Höcke, boss of the AfD in the eastern state of Thuringia, and his press spokesman had asked to restart the awkward interview because Höcke had allegedly been surprised by the questions on his use of language.
The ZDF journalist refused to do this. Höcke and his spokesman then broke off the interview after a short discussion.
At the beginning of the conversation, which was broadcast on Sunday evening during the programme “Berlin direkt”, the interviewer had shown the AfD politician short videos in which his party colleagues were confronted with excerpts from Höcke's book.
They were then asked to say whether the quotes came from Höcke – or from “Mein Kampf”, Adolf Hitler's 1925 autobiographical manifesto.
None of the politicians wanted to answer the question. AfD Member of Parliament Martin Reichardt said: “Well, I won't be able to answer the question because I didn't read “Mein Kampf”. And I don't know if that is from Mr. Höcke either.”
Another AfD MP, Jens Maier, said: “If (I had to guess) then more from “Mein Kampf”, I would say, but not from Mr Höcke”.
After watching the videos, Höcke said: “That says above all that most people have not read my book at all.”
— Berlin direkt (@berlindirekt) September 16, 2019
When confronted with overlaps in his language and the terminology of Nazism, the AfD's top candidate for the upcoming state elections in Thuringia said it was “absurd” to continually reference the Nazi regime.
According to Höcke, there is no universal definition of what Nazi language is. The ZDF journalist continued to ask Höcke whether the terms he used – such as “degenerate”– were also well-known Nazi vocabulary.
Höcke defended himself, saying these terms “can’t be boiled down to any period in time,” adding that the terms he used were mentioned before and after Nazism.
High emotional effect
The interview then got even more awkward, with Höcke appearing rattled.
The spokesman then intervened. He said: “This is not possible.” He went on to say the questions had had a high emotional effect on Höcke and asked that the interview be restarted from the beginning.
“We certainly won't do that again, but you know that too,” replied the ZDF journalist, who added that it raises issues of freedom of the press when politicians are allowed to be satisfied with their answers.
Höcke and his spokesman claimed not to have been prepared in advance for the questions. However, the ZDF journalist stressed that he had mentioned the questions about Höcke's language before the interview.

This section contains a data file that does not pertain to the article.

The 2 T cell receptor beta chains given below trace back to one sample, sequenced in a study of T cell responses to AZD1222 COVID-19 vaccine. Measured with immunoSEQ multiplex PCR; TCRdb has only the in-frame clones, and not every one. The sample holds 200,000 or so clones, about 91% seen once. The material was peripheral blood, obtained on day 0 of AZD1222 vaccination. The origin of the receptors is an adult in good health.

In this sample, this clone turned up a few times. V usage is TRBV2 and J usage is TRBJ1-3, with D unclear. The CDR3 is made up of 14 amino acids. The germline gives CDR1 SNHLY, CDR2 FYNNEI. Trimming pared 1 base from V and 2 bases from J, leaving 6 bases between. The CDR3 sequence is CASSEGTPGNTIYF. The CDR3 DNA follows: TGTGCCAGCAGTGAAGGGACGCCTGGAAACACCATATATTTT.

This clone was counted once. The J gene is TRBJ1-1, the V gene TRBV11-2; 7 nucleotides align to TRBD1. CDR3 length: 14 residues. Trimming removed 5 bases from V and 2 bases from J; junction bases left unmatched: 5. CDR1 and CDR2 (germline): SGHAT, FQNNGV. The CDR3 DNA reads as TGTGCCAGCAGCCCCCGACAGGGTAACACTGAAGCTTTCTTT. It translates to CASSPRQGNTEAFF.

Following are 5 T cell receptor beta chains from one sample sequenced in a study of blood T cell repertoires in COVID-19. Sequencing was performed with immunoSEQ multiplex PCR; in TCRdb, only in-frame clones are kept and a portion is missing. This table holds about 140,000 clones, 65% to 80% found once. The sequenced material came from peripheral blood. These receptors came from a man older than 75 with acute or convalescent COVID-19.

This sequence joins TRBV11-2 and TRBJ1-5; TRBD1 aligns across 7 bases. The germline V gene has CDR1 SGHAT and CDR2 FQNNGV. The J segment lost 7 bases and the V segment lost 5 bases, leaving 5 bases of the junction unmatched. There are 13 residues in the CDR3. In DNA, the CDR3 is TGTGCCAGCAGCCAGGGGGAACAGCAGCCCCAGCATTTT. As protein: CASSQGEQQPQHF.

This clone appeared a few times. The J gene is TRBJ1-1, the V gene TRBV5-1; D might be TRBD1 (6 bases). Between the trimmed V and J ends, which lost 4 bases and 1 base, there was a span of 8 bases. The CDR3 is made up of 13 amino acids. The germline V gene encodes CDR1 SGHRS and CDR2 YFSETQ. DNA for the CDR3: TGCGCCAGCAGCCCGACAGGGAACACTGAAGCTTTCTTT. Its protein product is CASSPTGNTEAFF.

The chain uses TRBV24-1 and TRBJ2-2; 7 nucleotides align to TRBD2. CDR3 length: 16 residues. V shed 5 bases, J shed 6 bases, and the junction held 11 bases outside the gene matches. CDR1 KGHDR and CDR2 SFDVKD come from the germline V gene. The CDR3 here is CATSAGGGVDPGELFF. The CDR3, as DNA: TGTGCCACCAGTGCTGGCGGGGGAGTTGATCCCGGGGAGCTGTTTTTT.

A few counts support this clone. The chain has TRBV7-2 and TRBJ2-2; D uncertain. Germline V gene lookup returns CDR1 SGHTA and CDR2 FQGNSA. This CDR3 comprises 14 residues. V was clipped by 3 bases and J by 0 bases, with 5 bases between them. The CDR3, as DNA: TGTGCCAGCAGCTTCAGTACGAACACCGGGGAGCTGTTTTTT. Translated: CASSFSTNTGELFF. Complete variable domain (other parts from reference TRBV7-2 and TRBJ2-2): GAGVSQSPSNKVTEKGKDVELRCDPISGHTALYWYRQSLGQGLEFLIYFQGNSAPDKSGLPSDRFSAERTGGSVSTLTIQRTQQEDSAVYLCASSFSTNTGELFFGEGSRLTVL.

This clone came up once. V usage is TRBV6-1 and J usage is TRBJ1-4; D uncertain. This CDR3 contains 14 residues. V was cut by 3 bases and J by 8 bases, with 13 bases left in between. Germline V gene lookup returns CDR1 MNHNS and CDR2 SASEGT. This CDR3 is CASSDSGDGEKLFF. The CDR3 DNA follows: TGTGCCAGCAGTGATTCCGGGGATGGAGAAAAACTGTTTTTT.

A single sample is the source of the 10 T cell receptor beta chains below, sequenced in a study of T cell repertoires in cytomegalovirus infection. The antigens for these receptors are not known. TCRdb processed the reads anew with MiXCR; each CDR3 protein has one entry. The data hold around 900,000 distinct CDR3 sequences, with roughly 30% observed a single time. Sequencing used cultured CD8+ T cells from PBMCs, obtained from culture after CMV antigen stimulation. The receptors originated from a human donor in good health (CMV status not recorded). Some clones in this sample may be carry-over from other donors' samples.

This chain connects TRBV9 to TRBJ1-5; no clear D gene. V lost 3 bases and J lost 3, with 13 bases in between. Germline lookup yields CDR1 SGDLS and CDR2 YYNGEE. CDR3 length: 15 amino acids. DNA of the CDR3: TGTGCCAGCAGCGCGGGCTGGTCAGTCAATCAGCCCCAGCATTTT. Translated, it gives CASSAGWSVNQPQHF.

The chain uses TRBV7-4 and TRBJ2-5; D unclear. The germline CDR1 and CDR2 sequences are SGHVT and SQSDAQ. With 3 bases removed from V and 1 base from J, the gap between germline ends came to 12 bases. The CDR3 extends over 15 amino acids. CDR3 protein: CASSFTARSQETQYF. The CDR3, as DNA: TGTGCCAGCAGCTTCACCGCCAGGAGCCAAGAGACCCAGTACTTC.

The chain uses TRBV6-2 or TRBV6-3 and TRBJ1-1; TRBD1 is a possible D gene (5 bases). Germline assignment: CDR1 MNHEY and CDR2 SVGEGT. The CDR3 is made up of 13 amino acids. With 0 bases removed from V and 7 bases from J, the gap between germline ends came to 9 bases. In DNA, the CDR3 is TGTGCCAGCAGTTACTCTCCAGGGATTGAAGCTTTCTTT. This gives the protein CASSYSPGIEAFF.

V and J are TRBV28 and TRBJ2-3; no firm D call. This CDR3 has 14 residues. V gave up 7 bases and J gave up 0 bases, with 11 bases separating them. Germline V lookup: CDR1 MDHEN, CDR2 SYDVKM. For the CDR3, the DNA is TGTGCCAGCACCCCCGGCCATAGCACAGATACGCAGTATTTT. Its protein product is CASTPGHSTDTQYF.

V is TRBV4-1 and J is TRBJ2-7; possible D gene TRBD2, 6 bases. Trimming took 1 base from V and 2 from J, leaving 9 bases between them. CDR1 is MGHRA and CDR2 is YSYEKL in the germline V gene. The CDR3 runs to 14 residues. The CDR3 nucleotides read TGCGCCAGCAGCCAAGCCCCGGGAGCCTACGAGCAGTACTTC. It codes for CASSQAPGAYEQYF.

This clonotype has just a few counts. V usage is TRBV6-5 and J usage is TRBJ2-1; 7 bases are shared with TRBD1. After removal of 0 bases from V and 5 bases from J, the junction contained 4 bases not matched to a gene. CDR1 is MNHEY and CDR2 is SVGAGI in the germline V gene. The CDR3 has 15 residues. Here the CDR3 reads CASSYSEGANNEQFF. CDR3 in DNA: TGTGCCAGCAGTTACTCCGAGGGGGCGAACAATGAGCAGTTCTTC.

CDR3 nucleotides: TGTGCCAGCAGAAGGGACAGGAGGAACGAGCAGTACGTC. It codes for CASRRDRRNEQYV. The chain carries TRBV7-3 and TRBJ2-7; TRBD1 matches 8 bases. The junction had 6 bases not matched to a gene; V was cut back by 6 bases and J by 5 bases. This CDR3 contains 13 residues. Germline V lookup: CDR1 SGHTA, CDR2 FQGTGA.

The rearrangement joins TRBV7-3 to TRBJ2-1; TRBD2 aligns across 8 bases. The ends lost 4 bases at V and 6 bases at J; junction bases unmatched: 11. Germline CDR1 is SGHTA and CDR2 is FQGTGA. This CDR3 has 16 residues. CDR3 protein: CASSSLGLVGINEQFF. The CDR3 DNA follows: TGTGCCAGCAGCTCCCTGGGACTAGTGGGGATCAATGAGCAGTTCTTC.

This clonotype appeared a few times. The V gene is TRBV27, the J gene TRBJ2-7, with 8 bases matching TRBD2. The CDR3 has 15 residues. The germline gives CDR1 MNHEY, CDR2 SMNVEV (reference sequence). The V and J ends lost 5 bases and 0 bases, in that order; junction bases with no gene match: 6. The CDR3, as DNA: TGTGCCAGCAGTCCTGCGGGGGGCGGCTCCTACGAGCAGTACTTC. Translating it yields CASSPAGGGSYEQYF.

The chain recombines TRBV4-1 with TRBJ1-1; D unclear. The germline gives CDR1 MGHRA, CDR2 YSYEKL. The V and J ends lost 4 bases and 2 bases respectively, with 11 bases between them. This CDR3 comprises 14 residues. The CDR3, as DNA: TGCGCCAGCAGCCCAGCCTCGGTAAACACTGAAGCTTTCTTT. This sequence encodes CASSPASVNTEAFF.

When the journalist refused to restart the conversation, Höcke said that politicians and journalists could no longer talk to each other in a spirit of trust.
It was clear that “there would be no more interviews with me for you,” said Höcke. He then hinted that the journalist might regret this in the future. “We don't know what's coming,” he said, adding that maybe he would become an “interesting individual, political person in this country.”
The interview was conducted last Wednesday in Erfurt. ZDF has published the interview and the dispute over the new beginning of the interview both as a full-length video and in written form.
The Federal Chairman of the German Journalists' Association, Frank Überall, said it was absolutely right that the ZDF journalist did not engage in “softening” the interview for Höcke.
“Björn Höcke opened another dark chapter of the AfD's disturbing dealings with freedom of the press in general, and critical journalists in particular,” said Überall.
'Monument of shame'
Höcke belongs to the extremist wing of the party and has stirred controvesy since he entered German politics.
There was national outrage when he described Berlin's Holocaust memorial as a “monument of shame in the heart of the capital” in 2017.
“We need nothing less than a 180-degree shift in the politics of remembrance,” he added during the speech in Dresden.
State elections will be held in Thuringia, in the former communist East Germany, on October 27th. In the recent Brandenburg and Saxony elections, the AfD made huge gains.